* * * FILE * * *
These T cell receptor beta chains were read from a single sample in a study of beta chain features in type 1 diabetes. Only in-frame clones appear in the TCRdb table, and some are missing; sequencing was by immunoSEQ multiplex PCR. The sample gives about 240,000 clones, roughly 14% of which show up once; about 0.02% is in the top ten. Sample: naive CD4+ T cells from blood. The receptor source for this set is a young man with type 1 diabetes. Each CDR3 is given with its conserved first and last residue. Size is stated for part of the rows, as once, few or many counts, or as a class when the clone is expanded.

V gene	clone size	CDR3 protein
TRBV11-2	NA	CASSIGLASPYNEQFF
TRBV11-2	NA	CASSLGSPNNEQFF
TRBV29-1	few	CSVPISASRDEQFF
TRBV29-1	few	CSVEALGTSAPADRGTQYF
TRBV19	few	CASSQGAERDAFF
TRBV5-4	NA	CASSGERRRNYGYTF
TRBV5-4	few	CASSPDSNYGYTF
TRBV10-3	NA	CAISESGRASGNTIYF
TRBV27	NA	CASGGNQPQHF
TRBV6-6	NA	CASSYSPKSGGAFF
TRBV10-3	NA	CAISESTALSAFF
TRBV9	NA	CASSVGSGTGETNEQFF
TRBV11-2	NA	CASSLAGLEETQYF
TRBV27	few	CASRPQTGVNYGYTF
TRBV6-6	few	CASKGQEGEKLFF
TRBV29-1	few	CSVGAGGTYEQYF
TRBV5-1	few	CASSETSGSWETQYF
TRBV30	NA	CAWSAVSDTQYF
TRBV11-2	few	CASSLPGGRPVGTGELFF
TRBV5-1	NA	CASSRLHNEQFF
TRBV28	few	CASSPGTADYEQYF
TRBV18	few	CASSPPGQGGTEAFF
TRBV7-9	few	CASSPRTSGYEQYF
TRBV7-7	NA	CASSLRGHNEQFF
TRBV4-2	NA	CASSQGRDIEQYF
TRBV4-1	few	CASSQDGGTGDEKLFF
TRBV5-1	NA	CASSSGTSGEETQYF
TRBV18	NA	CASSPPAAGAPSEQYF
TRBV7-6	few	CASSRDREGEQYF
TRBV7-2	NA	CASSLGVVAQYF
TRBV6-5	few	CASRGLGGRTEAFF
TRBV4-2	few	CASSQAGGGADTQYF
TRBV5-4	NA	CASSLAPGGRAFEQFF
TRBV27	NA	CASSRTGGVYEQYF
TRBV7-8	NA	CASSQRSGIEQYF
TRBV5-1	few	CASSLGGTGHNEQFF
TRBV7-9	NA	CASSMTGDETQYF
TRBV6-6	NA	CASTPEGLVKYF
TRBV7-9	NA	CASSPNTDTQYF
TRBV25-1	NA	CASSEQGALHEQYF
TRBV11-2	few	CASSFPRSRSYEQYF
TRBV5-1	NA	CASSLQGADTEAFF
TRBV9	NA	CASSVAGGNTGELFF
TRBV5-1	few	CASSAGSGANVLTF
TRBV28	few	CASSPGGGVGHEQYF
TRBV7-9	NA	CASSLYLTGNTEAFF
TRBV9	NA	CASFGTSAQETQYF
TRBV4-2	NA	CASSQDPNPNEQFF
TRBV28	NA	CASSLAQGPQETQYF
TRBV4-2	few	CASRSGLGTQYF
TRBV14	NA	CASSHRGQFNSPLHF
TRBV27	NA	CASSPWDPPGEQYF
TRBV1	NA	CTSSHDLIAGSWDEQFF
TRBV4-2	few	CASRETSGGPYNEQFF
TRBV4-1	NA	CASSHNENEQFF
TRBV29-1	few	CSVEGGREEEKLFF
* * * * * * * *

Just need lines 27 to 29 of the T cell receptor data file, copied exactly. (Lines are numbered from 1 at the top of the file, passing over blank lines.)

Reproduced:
TRBV4-2	NA	CASSQGRDIEQYF
TRBV4-1	few	CASSQDGGTGDEKLFF
TRBV5-1	NA	CASSSGTSGEETQYF